Undried lumber is not a deal breaker, but it will move on you. The thicker, wetter, and wider it is, the more trouble it will be. If I had to choose between undried 8”x4” and well dried 2”x4”, I’d pick the 2”x4” and laminate.

-- Outside of a dog, a book is a man's best friend. Inside of a dog, it's too dark to read. -Groucho Marx

View georgiaken's profile


49 posts in 2286 days

#7 posted 02-12-2014 03:37 PM

Seems simple, but I forgot something….

Thanks for the responses…I appreciate the input.

View jordanp's profile


1086 posts in 2508 days

#8 posted 02-12-2014 03:49 PM

Just a tip if you looking to save money..

The lumberyards that cater to the commercial construction contractors and do cut to order.
Usually will deal in 6”x26” Glue Lam Slabs (basically 2×6’s glued up 22-26 wide”) Anyways
they get them in 50’-60’ pieces and then the contractor will order them 44’ or 20’ etc
any pieces around 6-8’ are usually tossed in the dumpster.. also they are usually wrapped in Tyvex/plastic type material.

I have seen this a few different places now..

-- J. Palmer Woodworks - Rockwall TX -I woke up this morning thinking “man, I really hope someone posted some soul scarring sh*t on LJs today.” -- - Billy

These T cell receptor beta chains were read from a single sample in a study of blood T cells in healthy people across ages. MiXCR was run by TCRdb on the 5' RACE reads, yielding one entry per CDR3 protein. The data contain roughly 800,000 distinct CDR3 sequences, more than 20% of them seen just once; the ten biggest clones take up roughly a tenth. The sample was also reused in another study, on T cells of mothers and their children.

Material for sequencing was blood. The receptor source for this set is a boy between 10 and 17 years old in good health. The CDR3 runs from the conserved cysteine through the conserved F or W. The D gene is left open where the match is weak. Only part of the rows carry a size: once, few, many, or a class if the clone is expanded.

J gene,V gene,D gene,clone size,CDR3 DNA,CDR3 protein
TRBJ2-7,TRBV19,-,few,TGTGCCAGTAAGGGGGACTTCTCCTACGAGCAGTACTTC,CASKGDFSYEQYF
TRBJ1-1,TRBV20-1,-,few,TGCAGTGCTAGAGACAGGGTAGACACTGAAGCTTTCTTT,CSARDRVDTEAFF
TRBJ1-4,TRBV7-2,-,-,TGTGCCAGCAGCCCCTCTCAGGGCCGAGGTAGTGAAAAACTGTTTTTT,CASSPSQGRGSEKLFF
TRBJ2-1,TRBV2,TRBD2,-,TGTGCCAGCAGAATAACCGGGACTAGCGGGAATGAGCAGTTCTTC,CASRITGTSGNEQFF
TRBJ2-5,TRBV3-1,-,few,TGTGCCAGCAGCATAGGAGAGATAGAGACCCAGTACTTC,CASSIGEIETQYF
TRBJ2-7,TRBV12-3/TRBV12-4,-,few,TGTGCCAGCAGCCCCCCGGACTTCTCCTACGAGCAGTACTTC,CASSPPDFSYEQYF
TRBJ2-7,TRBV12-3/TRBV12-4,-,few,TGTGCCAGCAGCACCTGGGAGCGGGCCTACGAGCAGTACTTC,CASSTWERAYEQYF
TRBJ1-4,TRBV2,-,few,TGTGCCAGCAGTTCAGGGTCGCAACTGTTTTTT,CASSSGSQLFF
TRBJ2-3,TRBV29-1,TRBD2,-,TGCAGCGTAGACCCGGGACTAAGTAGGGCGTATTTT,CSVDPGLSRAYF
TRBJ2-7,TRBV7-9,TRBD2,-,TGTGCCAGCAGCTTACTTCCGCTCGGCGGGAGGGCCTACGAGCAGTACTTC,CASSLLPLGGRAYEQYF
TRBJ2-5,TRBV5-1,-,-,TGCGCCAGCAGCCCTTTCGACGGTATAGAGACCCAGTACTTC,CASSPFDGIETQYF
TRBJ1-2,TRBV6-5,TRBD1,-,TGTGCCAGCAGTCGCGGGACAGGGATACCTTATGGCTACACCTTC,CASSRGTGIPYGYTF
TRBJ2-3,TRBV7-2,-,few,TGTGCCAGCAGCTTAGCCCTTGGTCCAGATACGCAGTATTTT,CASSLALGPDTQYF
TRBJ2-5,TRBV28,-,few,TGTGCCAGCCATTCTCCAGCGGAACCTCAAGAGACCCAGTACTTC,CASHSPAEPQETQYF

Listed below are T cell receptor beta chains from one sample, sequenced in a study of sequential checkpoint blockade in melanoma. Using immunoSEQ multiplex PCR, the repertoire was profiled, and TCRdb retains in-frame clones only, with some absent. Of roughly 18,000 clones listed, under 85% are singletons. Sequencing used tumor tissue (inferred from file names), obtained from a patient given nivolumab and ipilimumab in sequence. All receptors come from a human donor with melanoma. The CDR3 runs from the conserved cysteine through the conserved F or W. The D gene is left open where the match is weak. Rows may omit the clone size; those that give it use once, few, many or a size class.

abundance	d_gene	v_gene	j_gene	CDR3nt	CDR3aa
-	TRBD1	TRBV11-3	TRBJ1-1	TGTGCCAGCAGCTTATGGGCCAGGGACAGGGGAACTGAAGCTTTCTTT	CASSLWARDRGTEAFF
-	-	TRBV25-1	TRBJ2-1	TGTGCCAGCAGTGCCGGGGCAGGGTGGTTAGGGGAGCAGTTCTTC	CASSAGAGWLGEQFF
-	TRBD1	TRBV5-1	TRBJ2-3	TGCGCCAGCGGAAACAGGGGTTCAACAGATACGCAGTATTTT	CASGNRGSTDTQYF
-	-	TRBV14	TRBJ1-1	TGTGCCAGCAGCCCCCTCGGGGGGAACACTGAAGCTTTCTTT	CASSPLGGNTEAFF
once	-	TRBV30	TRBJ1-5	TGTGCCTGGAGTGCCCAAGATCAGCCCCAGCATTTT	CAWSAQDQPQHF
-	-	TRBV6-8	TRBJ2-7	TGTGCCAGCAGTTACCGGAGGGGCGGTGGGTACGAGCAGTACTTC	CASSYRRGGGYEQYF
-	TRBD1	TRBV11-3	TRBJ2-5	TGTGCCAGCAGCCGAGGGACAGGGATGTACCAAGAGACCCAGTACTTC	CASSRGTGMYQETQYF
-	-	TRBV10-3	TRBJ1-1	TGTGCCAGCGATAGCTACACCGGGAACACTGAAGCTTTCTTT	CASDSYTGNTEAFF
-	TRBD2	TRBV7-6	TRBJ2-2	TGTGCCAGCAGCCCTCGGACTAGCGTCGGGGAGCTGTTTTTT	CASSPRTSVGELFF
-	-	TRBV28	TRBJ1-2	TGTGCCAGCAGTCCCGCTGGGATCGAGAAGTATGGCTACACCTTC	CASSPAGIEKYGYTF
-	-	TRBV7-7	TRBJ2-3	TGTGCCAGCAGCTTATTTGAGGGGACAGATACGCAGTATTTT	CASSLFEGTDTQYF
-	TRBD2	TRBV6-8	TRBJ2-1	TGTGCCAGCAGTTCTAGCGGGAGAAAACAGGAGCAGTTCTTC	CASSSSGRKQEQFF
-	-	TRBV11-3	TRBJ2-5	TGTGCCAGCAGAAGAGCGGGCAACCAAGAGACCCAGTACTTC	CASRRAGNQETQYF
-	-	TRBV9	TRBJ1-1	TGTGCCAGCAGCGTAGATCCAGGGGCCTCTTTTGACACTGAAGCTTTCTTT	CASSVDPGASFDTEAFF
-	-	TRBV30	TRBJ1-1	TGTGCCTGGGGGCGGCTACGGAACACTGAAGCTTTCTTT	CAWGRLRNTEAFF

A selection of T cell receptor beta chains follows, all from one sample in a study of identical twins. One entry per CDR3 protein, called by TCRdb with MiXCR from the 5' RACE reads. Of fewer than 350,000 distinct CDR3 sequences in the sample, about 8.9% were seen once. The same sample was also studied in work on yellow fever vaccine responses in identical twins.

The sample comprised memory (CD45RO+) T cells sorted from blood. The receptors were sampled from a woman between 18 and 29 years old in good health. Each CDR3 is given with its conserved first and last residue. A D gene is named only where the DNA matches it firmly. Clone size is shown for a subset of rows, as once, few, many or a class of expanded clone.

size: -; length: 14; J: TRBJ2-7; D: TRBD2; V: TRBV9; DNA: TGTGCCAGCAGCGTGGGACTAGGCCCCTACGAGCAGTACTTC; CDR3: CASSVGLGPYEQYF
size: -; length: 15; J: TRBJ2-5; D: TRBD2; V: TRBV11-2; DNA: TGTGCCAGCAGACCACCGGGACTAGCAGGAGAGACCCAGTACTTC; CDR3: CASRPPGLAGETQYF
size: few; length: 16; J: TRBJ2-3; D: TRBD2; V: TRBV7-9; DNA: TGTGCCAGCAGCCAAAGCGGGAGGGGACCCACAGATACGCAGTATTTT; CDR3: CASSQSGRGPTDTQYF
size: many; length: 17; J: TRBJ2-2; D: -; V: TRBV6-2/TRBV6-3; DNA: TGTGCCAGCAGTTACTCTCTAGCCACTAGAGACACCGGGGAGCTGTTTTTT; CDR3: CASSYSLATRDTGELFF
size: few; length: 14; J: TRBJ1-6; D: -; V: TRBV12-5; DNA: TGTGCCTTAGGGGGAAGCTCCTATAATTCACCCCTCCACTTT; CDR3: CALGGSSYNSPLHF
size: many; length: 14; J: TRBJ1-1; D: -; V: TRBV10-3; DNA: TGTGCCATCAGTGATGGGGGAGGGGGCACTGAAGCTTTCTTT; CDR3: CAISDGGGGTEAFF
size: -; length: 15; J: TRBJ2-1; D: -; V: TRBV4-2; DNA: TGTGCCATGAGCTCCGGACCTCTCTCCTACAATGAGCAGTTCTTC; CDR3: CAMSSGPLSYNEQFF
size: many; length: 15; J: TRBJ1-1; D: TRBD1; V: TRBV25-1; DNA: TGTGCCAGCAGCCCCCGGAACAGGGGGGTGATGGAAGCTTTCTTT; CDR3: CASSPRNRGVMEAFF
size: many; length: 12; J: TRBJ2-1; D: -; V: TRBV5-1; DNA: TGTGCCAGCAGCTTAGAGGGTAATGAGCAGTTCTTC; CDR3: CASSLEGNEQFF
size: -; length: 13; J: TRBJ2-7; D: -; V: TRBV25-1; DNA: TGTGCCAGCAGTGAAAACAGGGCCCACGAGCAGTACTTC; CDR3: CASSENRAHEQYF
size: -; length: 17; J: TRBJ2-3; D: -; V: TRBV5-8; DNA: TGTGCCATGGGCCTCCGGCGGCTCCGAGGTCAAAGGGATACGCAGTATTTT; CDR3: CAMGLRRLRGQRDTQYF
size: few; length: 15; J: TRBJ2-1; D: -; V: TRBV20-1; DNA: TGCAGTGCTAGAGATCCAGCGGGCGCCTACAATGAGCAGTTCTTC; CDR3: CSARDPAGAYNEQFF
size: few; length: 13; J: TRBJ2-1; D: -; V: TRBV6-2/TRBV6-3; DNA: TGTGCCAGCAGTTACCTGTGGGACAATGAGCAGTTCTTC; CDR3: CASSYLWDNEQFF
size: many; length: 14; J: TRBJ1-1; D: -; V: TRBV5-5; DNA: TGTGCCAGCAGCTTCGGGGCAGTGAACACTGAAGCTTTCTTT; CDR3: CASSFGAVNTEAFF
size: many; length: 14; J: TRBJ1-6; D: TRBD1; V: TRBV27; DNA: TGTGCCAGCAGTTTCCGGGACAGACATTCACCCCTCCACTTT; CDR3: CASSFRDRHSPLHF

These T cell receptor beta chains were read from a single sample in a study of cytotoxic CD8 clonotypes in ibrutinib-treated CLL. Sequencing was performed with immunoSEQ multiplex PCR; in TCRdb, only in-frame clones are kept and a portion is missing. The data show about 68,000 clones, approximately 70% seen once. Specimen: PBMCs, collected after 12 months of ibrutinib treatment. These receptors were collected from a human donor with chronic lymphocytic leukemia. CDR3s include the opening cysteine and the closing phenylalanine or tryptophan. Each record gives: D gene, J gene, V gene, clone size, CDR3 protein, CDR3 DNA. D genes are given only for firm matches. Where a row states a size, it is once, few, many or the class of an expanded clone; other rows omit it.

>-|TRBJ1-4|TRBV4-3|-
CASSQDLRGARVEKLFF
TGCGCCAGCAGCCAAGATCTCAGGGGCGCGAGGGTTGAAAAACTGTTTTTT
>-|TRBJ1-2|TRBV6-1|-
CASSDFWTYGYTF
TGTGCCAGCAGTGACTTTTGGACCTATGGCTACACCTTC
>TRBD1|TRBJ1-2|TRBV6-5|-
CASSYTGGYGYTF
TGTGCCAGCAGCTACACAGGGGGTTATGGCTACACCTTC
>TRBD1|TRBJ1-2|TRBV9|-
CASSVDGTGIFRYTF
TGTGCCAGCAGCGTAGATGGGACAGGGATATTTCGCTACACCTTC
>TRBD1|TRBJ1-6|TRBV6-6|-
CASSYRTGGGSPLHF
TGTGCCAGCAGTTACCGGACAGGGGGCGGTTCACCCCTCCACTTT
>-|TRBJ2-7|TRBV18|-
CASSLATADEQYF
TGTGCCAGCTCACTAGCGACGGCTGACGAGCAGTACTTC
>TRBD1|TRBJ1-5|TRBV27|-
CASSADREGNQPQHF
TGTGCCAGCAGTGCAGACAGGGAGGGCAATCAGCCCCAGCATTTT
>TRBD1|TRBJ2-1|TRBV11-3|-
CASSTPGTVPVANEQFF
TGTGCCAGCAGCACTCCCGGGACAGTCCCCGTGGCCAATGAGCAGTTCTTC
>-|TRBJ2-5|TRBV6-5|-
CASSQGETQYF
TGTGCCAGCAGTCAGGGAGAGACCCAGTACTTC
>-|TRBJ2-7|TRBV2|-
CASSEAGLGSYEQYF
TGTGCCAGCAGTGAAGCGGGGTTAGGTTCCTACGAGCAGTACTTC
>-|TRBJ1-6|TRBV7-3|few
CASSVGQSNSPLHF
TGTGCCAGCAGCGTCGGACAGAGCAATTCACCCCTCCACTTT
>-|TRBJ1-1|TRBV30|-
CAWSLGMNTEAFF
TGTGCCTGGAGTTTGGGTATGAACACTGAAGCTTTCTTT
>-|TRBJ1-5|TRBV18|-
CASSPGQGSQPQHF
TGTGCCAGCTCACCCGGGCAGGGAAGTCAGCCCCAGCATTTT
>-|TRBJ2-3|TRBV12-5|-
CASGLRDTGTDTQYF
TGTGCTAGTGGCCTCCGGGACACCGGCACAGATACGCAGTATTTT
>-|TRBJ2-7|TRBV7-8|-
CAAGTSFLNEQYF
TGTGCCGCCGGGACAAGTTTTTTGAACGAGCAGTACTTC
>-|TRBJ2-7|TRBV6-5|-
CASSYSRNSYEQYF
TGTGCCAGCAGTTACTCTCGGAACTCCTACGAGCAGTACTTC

View georgiaken's profile


49 posts in 2286 days

#9 posted 02-12-2014 04:02 PM

Well, I came across a guy selling mixed oak and maple pallets…8’X8’, for $30.

That’s 3 – 4X4s all 8’ feet long and 16 – 2X6s, all 8ft long.

I currently have the following on stickers in my garage:

27 – 2 X 6 X 8ft, hard maple boards
6 – 4 X 4 X 8ft hard maple

21 – 2 X 6 X 8ft, mixed oak boards
3 – 4 X 4 X 8ft red oak

All of that cost me $90 bucks…and he threw in another pallet for free, but I just didn’t have the capacity in my father-in-laws pickup…it looked like the wheels were going to touch the wheel wells if I loaded anymore lumber LOL, so I stopped loading.

I will say this…spiral cut nails are the real deal…I used a 6ft pry bar to take them apart…denailing is a whole different story….I bought a Greenlee 515, but that won’t quite get it done…it’s looking like I’ll be purchasing an AP700 Denailer shortly…

View crank49's profile


4032 posts in 3539 days

#10 posted 02-12-2014 04:04 PM

I built a workbench back in 1984 using 3 1/2” thick x 14” wide, green poplar. Before I knew anything about drying or wood movement or such. That bench taught me a lot. I still have it although it is about 2” narrower and there are some splits in the top that used to not be there.

I have been thinking about taking that old bench apart, cleaning and planing and jointing the boards and building a nice bench from it. It has had about 30 years sitting in my garage to dry out; I think it might be done moving by now.

But, other than very old well dried slabs, I’d rather laminate up a new bench with smaller wood. Or, perhaps one of the new pre laminated, engineered wood products like Glu-Lam or X-Lam, LVL or similar.